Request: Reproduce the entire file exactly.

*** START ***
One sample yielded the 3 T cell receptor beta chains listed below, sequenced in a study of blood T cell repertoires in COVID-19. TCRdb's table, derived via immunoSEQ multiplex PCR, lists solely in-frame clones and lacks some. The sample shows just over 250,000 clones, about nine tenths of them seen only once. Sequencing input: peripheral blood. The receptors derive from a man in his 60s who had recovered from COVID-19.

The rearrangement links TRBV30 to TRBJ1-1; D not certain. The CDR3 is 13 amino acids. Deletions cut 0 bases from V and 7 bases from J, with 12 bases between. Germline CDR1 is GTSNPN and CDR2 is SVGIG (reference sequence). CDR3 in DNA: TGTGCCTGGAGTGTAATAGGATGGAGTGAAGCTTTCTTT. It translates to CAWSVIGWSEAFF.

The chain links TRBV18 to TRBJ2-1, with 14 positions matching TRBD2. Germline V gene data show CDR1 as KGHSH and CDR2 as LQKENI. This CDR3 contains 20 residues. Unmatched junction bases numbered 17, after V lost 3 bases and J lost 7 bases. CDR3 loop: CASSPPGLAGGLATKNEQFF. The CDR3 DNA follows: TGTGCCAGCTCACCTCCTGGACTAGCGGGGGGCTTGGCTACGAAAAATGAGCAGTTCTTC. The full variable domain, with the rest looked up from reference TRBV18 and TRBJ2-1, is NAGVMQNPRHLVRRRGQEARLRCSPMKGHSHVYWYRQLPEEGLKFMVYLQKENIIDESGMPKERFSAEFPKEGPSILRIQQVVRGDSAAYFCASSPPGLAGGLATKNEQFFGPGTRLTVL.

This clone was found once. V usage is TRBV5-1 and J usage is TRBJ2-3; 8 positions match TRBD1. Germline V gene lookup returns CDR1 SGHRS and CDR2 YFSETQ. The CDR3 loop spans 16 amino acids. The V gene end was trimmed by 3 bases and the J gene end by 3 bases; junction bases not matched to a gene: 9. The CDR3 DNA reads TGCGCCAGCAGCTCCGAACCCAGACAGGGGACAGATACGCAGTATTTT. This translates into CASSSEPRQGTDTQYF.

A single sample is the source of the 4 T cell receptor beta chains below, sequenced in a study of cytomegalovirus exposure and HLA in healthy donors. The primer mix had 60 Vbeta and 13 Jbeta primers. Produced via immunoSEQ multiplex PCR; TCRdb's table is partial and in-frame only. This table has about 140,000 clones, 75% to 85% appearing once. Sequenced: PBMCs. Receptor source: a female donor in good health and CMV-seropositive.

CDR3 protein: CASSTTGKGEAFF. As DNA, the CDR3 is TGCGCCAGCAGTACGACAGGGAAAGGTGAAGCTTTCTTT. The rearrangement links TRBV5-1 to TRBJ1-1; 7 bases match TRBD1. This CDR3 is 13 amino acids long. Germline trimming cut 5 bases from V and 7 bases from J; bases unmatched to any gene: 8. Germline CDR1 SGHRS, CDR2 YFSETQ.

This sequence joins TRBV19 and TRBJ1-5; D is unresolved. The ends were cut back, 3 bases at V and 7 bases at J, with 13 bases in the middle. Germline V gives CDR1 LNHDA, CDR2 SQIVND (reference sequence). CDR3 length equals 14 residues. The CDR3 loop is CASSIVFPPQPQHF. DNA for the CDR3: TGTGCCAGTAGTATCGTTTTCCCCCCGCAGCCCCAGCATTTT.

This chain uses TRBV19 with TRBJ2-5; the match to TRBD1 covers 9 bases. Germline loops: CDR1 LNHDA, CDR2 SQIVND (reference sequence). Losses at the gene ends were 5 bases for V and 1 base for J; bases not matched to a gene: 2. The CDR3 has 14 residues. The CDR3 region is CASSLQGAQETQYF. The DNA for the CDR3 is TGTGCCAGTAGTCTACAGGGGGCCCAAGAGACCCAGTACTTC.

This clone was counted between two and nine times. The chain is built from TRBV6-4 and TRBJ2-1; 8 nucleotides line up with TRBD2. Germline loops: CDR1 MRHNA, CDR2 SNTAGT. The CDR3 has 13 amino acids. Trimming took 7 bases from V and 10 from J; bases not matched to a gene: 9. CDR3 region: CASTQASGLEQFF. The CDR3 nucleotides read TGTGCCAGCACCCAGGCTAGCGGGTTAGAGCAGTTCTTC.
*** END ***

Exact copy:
One sample yielded the 3 T cell receptor beta chains listed below, sequenced in a study of blood T cell repertoires in COVID-19. TCRdb's table, derived via immunoSEQ multiplex PCR, lists solely in-frame clones and lacks some. The sample shows just over 250,000 clones, about nine tenths of them seen only once. Sequencing input: peripheral blood. The receptors derive from a man in his 60s who had recovered from COVID-19.

The rearrangement links TRBV30 to TRBJ1-1; D not certain. The CDR3 is 13 amino acids. Deletions cut 0 bases from V and 7 bases from J, with 12 bases between. Germline CDR1 is GTSNPN and CDR2 is SVGIG (reference sequence). CDR3 in DNA: TGTGCCTGGAGTGTAATAGGATGGAGTGAAGCTTTCTTT. It translates to CAWSVIGWSEAFF.

The chain links TRBV18 to TRBJ2-1, with 14 positions matching TRBD2. Germline V gene data show CDR1 as KGHSH and CDR2 as LQKENI. This CDR3 contains 20 residues. Unmatched junction bases numbered 17, after V lost 3 bases and J lost 7 bases. CDR3 loop: CASSPPGLAGGLATKNEQFF. The CDR3 DNA follows: TGTGCCAGCTCACCTCCTGGACTAGCGGGGGGCTTGGCTACGAAAAATGAGCAGTTCTTC. The full variable domain, with the rest looked up from reference TRBV18 and TRBJ2-1, is NAGVMQNPRHLVRRRGQEARLRCSPMKGHSHVYWYRQLPEEGLKFMVYLQKENIIDESGMPKERFSAEFPKEGPSILRIQQVVRGDSAAYFCASSPPGLAGGLATKNEQFFGPGTRLTVL.

This clone was found once. V usage is TRBV5-1 and J usage is TRBJ2-3; 8 positions match TRBD1. Germline V gene lookup returns CDR1 SGHRS and CDR2 YFSETQ. The CDR3 loop spans 16 amino acids. The V gene end was trimmed by 3 bases and the J gene end by 3 bases; junction bases not matched to a gene: 9. The CDR3 DNA reads TGCGCCAGCAGCTCCGAACCCAGACAGGGGACAGATACGCAGTATTTT. This translates into CASSSEPRQGTDTQYF.

A single sample is the source of the 4 T cell receptor beta chains below, sequenced in a study of cytomegalovirus exposure and HLA in healthy donors. The primer mix had 60 Vbeta and 13 Jbeta primers. Produced via immunoSEQ multiplex PCR; TCRdb's table is partial and in-frame only. This table has about 140,000 clones, 75% to 85% appearing once. Sequenced: PBMCs. Receptor source: a female donor in good health and CMV-seropositive.

CDR3 protein: CASSTTGKGEAFF. As DNA, the CDR3 is TGCGCCAGCAGTACGACAGGGAAAGGTGAAGCTTTCTTT. The rearrangement links TRBV5-1 to TRBJ1-1; 7 bases match TRBD1. This CDR3 is 13 amino acids long. Germline trimming cut 5 bases from V and 7 bases from J; bases unmatched to any gene: 8. Germline CDR1 SGHRS, CDR2 YFSETQ.

This sequence joins TRBV19 and TRBJ1-5; D is unresolved. The ends were cut back, 3 bases at V and 7 bases at J, with 13 bases in the middle. Germline V gives CDR1 LNHDA, CDR2 SQIVND (reference sequence). CDR3 length equals 14 residues. The CDR3 loop is CASSIVFPPQPQHF. DNA for the CDR3: TGTGCCAGTAGTATCGTTTTCCCCCCGCAGCCCCAGCATTTT.

This chain uses TRBV19 with TRBJ2-5; the match to TRBD1 covers 9 bases. Germline loops: CDR1 LNHDA, CDR2 SQIVND (reference sequence). Losses at the gene ends were 5 bases for V and 1 base for J; bases not matched to a gene: 2. The CDR3 has 14 residues. The CDR3 region is CASSLQGAQETQYF. The DNA for the CDR3 is TGTGCCAGTAGTCTACAGGGGGCCCAAGAGACCCAGTACTTC.

This clone was counted between two and nine times. The chain is built from TRBV6-4 and TRBJ2-1; 8 nucleotides line up with TRBD2. Germline loops: CDR1 MRHNA, CDR2 SNTAGT. The CDR3 has 13 amino acids. Trimming took 7 bases from V and 10 from J; bases not matched to a gene: 9. CDR3 region: CASTQASGLEQFF. The CDR3 nucleotides read TGTGCCAGCACCCAGGCTAGCGGGTTAGAGCAGTTCTTC.